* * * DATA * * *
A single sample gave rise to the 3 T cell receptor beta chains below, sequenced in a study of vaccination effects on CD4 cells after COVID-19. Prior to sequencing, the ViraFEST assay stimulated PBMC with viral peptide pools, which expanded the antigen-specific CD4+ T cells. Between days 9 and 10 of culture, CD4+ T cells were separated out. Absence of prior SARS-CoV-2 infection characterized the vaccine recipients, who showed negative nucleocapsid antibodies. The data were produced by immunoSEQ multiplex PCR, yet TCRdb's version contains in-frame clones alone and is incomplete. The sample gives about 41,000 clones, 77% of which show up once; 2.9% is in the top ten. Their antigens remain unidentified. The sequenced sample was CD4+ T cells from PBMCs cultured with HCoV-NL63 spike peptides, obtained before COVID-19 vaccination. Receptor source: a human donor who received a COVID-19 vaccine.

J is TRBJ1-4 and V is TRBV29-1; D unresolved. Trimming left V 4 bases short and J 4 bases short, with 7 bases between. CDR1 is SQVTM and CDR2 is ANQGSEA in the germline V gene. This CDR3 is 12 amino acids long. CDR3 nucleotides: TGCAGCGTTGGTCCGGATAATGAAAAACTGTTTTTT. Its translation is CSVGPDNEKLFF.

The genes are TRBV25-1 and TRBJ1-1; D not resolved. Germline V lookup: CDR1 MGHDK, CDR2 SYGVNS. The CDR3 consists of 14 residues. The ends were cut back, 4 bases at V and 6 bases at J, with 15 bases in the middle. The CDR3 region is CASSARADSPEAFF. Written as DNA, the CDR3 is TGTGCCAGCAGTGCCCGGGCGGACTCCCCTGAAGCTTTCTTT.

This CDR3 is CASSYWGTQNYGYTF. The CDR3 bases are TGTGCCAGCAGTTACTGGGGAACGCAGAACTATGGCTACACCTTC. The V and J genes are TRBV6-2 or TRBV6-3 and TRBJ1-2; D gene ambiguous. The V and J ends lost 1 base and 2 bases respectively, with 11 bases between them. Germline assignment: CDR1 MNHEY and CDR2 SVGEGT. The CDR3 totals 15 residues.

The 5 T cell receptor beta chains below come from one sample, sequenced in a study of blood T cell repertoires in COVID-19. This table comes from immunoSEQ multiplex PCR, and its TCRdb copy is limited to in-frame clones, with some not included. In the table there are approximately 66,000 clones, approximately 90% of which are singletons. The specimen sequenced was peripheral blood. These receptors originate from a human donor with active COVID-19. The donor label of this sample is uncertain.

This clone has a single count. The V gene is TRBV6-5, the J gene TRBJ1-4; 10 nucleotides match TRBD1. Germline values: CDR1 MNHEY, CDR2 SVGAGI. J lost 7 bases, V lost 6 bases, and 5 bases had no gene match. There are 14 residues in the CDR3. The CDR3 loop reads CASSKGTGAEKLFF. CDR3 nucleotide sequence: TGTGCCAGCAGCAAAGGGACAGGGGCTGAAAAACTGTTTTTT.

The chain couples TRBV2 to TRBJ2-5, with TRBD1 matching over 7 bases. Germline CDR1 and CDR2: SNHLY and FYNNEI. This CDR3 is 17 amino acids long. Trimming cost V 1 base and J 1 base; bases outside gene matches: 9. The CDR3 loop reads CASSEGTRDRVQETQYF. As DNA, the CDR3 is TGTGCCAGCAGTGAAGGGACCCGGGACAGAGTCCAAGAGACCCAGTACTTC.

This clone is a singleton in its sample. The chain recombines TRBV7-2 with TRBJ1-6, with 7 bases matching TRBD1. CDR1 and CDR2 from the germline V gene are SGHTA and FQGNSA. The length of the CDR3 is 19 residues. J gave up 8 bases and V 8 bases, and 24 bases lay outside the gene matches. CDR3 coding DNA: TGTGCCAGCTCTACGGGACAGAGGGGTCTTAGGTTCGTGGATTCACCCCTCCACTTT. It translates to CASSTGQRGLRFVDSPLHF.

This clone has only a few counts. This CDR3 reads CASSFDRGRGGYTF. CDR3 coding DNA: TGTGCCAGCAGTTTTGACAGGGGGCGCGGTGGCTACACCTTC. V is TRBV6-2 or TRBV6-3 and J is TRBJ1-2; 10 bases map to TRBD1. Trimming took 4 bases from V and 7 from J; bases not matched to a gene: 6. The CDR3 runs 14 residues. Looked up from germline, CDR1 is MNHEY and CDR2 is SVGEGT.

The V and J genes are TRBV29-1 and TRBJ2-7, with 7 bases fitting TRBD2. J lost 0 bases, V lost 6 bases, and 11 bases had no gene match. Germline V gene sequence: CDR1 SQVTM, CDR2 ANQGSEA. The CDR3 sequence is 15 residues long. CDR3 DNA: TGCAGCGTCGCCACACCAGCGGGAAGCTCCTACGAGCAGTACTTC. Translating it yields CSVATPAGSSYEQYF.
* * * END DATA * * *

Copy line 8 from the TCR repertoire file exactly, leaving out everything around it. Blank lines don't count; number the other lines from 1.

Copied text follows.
This clone is a singleton in its sample. The chain recombines TRBV7-2 with TRBJ1-6, with 7 bases matching TRBD1. CDR1 and CDR2 from the germline V gene are SGHTA and FQGNSA. The length of the CDR3 is 19 residues. J gave up 8 bases and V 8 bases, and 24 bases lay outside the gene matches. CDR3 coding DNA: TGTGCCAGCTCTACGGGACAGAGGGGTCTTAGGTTCGTGGATTCACCCCTCCACTTT. It translates to CASSTGQRGLRFVDSPLHF.